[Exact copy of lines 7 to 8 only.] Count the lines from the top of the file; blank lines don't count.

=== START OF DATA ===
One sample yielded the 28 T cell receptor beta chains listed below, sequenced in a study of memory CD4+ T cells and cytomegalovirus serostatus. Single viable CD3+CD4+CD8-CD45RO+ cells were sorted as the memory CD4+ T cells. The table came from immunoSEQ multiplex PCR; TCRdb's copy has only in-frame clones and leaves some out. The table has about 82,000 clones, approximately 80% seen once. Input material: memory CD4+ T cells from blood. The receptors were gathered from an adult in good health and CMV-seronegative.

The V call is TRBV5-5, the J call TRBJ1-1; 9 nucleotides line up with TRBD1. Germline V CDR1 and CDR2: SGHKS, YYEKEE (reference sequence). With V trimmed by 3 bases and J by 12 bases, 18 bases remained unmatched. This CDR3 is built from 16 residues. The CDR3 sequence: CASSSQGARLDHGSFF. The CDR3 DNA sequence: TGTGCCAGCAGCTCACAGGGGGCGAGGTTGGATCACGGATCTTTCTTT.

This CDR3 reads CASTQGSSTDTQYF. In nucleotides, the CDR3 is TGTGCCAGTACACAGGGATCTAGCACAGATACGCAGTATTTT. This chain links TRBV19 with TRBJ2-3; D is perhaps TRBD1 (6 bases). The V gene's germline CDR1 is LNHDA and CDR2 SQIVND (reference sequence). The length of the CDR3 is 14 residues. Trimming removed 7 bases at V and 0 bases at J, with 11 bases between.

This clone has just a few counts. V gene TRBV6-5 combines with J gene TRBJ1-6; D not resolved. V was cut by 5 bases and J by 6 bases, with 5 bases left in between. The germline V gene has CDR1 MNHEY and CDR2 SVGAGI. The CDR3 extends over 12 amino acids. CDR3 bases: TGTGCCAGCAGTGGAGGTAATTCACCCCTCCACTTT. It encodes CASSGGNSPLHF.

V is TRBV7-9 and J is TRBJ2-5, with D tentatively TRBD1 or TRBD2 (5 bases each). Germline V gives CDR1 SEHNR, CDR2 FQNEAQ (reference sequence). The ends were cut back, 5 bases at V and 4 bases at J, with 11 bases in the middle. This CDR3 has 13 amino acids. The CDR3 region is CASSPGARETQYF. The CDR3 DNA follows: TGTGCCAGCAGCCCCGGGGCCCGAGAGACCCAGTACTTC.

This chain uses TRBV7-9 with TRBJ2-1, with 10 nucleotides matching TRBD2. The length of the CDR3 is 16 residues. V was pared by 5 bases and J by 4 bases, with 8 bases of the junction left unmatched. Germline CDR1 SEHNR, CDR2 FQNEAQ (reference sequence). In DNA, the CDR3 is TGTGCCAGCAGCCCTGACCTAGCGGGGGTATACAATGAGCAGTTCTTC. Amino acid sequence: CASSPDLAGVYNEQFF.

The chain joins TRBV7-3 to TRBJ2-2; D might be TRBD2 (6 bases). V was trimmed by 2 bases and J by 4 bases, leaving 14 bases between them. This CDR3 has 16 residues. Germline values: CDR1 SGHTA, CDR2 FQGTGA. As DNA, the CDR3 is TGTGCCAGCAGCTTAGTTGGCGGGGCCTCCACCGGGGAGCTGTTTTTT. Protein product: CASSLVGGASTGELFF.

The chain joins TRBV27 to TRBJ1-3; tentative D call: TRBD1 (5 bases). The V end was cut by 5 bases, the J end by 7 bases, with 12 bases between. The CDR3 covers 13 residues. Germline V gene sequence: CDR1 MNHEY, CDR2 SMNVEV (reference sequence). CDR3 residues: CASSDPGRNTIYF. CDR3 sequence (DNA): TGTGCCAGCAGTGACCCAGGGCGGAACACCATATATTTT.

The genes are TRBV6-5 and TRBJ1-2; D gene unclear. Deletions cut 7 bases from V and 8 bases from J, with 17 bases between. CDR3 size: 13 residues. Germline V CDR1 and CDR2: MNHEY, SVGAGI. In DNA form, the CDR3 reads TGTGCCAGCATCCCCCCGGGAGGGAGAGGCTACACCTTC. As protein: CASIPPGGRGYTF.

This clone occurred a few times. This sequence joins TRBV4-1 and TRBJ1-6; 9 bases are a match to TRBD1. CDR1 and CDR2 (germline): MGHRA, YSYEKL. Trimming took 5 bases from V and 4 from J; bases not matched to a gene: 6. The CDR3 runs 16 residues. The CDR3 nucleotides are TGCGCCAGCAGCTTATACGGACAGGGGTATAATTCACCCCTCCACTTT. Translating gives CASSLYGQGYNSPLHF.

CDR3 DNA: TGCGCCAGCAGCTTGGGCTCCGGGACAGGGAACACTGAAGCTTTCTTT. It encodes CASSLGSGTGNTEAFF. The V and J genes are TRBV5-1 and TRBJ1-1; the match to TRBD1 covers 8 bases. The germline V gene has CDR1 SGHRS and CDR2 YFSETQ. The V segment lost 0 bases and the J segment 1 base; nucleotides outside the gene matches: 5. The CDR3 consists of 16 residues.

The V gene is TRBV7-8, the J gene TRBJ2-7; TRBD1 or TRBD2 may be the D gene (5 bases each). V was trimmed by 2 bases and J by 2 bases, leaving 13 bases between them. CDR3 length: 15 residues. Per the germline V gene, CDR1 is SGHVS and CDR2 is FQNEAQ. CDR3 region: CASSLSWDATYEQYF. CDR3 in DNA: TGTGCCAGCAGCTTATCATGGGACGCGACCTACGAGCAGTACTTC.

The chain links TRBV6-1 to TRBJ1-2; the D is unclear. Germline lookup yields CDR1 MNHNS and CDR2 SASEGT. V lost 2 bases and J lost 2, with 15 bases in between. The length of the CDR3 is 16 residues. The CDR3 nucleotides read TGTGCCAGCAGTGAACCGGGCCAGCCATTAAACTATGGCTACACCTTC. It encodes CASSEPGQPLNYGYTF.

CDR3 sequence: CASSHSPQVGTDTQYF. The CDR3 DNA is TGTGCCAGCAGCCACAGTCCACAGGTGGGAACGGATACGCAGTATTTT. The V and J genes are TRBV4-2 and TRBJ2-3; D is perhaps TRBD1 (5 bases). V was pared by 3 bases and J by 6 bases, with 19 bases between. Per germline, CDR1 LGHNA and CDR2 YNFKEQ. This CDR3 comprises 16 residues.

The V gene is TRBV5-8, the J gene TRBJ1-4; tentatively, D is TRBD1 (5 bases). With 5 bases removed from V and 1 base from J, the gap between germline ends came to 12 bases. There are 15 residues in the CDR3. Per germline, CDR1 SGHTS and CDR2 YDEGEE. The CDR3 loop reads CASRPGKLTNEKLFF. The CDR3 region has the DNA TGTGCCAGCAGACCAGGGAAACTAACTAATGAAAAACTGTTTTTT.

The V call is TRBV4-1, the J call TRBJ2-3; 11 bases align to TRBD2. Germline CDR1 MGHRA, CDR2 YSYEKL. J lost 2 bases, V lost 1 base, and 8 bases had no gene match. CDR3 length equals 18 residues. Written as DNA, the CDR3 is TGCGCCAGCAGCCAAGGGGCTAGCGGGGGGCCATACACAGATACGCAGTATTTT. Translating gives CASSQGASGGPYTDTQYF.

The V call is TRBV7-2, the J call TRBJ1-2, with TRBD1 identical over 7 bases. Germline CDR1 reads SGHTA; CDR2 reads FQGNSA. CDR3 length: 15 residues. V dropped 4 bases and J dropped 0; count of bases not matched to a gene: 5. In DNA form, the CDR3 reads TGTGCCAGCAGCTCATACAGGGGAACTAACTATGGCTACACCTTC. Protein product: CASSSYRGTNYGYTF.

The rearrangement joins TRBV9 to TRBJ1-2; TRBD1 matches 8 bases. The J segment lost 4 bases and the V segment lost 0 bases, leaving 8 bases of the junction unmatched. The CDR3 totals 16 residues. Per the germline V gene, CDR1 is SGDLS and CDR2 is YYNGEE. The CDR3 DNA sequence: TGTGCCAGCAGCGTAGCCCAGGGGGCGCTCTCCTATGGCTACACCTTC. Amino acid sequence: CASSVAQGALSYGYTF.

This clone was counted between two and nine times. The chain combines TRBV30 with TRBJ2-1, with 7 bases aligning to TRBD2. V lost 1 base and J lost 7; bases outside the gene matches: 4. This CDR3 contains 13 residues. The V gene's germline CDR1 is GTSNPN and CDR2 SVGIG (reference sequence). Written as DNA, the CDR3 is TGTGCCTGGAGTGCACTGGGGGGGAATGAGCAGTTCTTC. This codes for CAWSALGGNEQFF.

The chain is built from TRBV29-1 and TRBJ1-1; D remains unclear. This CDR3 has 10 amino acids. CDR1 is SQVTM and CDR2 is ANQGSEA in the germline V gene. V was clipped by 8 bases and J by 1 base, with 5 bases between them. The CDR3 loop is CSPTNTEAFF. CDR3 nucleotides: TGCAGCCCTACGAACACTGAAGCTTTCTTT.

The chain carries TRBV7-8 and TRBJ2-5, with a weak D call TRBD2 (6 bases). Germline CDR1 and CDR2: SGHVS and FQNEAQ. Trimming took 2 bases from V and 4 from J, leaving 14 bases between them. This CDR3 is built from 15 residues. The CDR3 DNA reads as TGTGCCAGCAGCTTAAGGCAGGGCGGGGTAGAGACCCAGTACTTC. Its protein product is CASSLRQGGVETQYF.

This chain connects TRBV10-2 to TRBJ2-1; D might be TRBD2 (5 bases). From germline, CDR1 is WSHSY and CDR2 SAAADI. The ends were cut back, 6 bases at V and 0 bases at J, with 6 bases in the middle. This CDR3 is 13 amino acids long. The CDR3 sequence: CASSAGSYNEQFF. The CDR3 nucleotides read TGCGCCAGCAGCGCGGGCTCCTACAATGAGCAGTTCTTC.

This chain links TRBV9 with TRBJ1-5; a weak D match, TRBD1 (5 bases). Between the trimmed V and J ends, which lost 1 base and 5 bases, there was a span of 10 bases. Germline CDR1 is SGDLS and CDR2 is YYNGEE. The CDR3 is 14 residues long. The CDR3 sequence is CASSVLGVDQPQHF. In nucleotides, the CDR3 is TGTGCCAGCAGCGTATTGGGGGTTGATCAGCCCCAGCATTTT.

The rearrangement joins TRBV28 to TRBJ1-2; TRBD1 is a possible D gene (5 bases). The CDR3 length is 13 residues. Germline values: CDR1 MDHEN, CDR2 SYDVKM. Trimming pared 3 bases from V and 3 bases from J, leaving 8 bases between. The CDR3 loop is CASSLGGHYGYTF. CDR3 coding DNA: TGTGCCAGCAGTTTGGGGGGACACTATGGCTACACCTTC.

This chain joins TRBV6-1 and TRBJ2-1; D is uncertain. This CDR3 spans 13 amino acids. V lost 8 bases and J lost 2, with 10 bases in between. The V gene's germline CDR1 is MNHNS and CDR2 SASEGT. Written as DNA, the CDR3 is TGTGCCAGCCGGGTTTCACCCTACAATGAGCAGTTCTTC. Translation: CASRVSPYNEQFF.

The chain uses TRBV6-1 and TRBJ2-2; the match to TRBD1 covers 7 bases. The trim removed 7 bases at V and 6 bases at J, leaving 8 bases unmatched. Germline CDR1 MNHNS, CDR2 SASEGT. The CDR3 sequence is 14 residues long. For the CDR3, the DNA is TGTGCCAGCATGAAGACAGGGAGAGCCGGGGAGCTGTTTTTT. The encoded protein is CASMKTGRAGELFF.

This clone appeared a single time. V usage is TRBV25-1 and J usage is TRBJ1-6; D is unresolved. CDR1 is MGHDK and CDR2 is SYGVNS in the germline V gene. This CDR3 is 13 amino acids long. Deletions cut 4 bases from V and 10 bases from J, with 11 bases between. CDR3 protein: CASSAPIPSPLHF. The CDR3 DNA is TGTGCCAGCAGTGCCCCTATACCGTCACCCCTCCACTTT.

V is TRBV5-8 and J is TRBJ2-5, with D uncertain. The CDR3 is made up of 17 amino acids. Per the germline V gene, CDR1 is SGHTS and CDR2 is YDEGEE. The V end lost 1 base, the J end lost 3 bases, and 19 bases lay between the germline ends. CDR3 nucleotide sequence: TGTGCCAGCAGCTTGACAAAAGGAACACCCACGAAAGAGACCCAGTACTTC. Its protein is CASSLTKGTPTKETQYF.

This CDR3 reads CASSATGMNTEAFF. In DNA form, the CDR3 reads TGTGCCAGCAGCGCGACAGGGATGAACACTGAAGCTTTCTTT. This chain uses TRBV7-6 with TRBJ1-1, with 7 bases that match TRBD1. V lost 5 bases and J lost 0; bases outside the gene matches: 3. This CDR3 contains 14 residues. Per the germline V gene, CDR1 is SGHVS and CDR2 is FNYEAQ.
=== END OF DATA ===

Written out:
The chain joins TRBV7-3 to TRBJ2-2; D might be TRBD2 (6 bases). V was trimmed by 2 bases and J by 4 bases, leaving 14 bases between them. This CDR3 has 16 residues. Germline values: CDR1 SGHTA, CDR2 FQGTGA. As DNA, the CDR3 is TGTGCCAGCAGCTTAGTTGGCGGGGCCTCCACCGGGGAGCTGTTTTTT. Protein product: CASSLVGGASTGELFF.

The chain joins TRBV27 to TRBJ1-3; tentative D call: TRBD1 (5 bases). The V end was cut by 5 bases, the J end by 7 bases, with 12 bases between. The CDR3 covers 13 residues. Germline V gene sequence: CDR1 MNHEY, CDR2 SMNVEV (reference sequence). CDR3 residues: CASSDPGRNTIYF. CDR3 sequence (DNA): TGTGCCAGCAGTGACCCAGGGCGGAACACCATATATTTT.